A couple months into their CREW meetings, the people working on the hospital unit were surprised and appalled to hear two of their colleagues shouting at one another. They were right on the unit, by the nursing station, with a physician going through the charts, patients listening from their rooms, and visitors walking by. It was a low point in professional demeanor. It called for a response.
The response was to have an impromptu CREW meeting. One of the nurses called the facilitator who worked in another area of the hospital. The two participants of the altercation met with their colleagues. They had a brief, focused conversation about the issue that sparked the incident. They explored together alternative ways to deal with disagreements, even when you’re feeling angry or betrayed by the other person.
They not only brought the immediate incident under control, they laid down new ways of acting in the future.
From one perspective, a workgroup culture is almost ethereal. It’s a feeling in the air. You pick up on the culture simply by being around the group. The emotional tone is contagious.
From another perspective, a workgroup culture is concrete to the point of being mundane. The culture arises from the sum total of the encounters, big and small, that occur day in and day out on the unit.
Those encounters develop a consistent pattern. Through a process of reciprocity and of emotional contagion, team members develop consistent ways of behaving around one another. Meaningful and lasting change requires a group to lay down new patterns of behavior that reflect a more positive team culture.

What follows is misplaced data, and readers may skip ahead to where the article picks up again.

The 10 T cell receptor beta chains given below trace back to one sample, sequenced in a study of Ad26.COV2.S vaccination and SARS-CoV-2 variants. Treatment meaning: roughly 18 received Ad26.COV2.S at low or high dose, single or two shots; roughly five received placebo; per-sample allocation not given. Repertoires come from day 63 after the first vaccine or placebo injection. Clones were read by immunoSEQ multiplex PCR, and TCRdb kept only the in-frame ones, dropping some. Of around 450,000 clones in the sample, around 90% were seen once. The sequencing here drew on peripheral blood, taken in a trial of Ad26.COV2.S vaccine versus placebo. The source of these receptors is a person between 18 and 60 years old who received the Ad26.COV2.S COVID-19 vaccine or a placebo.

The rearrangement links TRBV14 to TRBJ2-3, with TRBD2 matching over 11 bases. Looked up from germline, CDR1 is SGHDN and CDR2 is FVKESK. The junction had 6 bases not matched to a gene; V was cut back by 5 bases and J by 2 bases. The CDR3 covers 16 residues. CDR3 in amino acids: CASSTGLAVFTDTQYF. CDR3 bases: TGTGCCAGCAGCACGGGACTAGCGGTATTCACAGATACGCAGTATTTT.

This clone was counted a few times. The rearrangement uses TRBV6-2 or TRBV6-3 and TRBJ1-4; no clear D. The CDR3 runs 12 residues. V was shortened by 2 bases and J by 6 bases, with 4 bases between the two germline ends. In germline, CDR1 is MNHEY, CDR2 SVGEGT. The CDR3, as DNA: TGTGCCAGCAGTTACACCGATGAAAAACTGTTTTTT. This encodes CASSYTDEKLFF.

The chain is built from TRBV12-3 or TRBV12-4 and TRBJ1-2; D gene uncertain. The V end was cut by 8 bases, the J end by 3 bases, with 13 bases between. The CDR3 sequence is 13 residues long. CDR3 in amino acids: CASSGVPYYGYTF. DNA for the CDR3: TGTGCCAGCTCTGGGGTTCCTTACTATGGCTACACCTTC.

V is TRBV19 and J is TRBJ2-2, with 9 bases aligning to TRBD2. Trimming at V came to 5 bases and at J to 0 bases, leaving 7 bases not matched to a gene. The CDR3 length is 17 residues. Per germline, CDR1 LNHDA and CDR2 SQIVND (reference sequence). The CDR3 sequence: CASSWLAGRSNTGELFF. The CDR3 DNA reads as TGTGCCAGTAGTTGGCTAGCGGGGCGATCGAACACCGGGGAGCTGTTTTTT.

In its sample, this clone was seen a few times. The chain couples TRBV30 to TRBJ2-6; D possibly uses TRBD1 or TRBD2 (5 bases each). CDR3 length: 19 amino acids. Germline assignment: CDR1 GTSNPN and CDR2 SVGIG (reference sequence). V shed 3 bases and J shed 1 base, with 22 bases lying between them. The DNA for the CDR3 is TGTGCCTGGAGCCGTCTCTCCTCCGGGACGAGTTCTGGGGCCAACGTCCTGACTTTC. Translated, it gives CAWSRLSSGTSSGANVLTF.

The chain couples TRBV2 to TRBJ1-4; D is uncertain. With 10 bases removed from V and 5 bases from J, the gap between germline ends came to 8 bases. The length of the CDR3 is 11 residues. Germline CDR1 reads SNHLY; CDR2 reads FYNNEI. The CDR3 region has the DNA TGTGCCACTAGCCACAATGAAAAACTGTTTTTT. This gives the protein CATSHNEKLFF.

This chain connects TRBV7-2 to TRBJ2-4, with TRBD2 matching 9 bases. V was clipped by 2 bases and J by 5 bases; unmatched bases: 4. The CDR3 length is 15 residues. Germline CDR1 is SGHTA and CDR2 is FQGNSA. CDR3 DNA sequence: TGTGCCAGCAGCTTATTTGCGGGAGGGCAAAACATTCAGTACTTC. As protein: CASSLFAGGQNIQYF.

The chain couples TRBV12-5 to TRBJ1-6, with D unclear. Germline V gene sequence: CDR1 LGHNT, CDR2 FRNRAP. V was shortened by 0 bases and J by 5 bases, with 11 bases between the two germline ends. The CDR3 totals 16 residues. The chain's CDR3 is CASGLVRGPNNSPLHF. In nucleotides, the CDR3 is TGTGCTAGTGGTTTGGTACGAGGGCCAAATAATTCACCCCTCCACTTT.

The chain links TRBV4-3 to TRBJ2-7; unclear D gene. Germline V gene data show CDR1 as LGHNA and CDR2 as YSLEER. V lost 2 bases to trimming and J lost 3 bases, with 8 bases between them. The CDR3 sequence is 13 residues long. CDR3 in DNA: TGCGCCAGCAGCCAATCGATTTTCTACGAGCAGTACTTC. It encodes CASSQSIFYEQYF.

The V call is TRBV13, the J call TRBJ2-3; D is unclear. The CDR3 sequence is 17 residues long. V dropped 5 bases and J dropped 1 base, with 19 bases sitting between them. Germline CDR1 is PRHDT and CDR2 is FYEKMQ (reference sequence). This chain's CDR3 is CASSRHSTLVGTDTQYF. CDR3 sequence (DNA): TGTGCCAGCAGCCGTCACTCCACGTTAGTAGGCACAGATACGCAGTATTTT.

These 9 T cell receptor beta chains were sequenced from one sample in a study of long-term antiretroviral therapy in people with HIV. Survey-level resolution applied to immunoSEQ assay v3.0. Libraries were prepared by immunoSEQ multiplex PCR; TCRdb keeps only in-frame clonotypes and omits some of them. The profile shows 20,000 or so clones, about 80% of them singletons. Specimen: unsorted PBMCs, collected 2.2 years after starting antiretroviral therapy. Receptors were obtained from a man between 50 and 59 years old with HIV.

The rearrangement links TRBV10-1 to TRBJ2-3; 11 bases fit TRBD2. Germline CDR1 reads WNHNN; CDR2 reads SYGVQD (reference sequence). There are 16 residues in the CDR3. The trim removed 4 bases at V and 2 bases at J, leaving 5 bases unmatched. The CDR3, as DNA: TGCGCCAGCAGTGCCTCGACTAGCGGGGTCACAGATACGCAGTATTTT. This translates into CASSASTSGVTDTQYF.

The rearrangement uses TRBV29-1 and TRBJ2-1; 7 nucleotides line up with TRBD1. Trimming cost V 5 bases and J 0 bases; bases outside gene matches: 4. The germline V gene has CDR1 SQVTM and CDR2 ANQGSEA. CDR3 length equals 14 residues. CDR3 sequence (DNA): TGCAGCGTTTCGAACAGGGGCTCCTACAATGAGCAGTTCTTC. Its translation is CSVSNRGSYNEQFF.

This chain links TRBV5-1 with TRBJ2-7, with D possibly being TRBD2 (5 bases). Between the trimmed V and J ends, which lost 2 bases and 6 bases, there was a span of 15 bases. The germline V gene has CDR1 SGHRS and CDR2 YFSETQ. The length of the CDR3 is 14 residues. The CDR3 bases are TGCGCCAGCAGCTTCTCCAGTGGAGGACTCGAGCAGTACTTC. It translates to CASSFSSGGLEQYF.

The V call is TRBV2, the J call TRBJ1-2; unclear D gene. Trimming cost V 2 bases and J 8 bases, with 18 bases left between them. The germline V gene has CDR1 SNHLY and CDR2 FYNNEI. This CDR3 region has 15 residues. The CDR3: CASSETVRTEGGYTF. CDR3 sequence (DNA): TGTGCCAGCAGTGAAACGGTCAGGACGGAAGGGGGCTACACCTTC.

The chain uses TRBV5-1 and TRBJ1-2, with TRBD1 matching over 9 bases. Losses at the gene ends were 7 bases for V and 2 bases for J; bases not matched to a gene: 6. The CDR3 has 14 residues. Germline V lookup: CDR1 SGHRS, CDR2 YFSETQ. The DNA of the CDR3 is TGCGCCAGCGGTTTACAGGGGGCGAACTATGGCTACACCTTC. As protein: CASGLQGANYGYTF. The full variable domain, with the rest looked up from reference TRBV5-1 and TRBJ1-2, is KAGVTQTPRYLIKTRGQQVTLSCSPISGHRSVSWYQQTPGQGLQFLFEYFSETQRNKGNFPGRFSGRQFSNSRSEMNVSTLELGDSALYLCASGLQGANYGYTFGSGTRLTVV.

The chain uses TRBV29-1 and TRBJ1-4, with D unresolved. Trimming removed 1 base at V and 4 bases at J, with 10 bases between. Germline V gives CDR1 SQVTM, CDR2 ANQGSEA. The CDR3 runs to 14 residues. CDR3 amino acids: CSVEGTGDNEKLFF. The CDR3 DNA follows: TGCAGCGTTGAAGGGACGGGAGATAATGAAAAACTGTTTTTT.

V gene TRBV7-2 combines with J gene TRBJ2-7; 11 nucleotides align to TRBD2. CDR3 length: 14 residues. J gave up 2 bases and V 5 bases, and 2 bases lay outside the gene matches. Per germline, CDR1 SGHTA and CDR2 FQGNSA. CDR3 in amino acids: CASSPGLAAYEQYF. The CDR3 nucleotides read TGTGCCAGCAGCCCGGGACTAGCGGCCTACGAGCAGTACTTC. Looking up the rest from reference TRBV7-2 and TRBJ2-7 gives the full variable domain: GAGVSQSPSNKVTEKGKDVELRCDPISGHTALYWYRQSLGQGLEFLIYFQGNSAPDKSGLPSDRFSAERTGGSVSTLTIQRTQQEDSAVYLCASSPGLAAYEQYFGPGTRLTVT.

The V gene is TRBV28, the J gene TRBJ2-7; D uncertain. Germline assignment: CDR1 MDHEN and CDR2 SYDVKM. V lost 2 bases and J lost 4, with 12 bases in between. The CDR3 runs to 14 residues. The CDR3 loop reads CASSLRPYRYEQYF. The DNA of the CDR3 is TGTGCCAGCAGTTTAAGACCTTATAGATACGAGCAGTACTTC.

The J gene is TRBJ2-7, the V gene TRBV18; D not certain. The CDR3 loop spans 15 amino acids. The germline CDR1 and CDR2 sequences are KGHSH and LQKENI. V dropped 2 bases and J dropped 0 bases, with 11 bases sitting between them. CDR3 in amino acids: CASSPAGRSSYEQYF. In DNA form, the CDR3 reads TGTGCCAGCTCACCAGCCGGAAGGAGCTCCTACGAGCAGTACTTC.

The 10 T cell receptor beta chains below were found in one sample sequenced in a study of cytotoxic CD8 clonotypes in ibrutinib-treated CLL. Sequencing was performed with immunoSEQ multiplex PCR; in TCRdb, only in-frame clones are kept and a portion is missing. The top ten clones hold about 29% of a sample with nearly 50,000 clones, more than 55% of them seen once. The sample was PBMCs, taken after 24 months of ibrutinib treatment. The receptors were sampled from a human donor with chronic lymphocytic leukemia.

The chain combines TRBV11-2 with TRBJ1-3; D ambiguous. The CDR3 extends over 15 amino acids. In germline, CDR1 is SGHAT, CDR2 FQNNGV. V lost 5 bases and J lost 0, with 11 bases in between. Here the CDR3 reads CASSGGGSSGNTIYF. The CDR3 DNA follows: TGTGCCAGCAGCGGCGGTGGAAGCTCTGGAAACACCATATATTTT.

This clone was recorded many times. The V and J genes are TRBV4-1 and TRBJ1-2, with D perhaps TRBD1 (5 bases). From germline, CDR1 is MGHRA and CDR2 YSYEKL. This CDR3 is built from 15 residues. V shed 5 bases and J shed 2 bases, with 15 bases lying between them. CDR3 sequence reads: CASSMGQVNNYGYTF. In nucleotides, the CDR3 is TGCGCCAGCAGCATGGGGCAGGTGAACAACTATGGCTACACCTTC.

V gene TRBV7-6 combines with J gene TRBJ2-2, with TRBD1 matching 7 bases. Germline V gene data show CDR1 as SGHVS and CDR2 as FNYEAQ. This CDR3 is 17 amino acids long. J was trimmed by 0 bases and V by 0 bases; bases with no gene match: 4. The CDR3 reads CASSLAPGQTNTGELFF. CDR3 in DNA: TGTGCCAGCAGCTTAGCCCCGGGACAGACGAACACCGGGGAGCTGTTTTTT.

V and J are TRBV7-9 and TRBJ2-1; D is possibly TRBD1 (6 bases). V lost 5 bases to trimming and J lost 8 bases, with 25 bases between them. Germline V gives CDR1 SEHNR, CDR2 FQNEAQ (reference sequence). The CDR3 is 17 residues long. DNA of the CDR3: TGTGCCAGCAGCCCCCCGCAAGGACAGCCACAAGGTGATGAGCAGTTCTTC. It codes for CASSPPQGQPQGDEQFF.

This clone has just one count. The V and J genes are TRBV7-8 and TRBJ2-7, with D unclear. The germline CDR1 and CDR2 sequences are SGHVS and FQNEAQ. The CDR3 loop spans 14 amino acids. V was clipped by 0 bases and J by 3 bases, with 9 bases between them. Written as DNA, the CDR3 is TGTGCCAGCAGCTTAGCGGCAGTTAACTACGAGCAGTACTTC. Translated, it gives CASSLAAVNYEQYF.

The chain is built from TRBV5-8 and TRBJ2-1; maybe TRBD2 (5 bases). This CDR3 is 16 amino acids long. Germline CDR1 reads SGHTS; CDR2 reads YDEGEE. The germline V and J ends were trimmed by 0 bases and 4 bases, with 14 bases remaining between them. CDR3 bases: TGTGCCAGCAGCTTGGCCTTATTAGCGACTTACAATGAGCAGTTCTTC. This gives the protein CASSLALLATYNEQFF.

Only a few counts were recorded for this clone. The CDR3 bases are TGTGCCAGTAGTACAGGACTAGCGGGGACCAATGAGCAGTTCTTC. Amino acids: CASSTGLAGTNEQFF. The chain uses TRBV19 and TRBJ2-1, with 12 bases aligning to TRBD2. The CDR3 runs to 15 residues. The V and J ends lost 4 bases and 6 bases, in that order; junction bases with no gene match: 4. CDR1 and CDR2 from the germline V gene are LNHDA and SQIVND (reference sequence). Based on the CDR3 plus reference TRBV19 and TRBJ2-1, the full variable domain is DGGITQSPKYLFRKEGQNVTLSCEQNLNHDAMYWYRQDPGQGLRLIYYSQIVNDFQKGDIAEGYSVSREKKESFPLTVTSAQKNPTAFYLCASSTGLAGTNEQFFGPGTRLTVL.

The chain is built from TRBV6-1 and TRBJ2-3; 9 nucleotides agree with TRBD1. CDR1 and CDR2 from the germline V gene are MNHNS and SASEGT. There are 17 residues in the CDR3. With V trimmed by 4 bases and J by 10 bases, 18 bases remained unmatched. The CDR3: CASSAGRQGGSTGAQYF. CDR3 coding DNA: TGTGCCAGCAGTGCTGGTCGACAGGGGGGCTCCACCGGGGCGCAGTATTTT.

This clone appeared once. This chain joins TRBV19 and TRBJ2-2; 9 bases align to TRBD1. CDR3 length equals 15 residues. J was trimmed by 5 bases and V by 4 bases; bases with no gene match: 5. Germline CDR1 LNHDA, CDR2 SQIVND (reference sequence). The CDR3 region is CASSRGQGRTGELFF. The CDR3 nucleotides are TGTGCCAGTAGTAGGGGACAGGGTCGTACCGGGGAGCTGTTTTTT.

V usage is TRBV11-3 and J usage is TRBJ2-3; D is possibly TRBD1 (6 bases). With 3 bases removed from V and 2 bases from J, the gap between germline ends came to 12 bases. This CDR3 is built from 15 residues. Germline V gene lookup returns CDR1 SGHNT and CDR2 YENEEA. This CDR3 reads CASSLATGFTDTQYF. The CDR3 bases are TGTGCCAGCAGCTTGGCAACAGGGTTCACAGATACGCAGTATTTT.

Through participating in the CREW process this group had developed another tool to support team resilience. The capacity to call a meeting immediately that focused on relationship issue is a valuable resource. It permits a group to move directly to solutions without floundering in a period of anger and resentment.
These conversations build a sense of psychological safety. Their group is becoming a place where people can discuss tough issues and express disagreement while remaining confident of their colleagues’ support.
Psychological safety is a foundation of team resilience at work.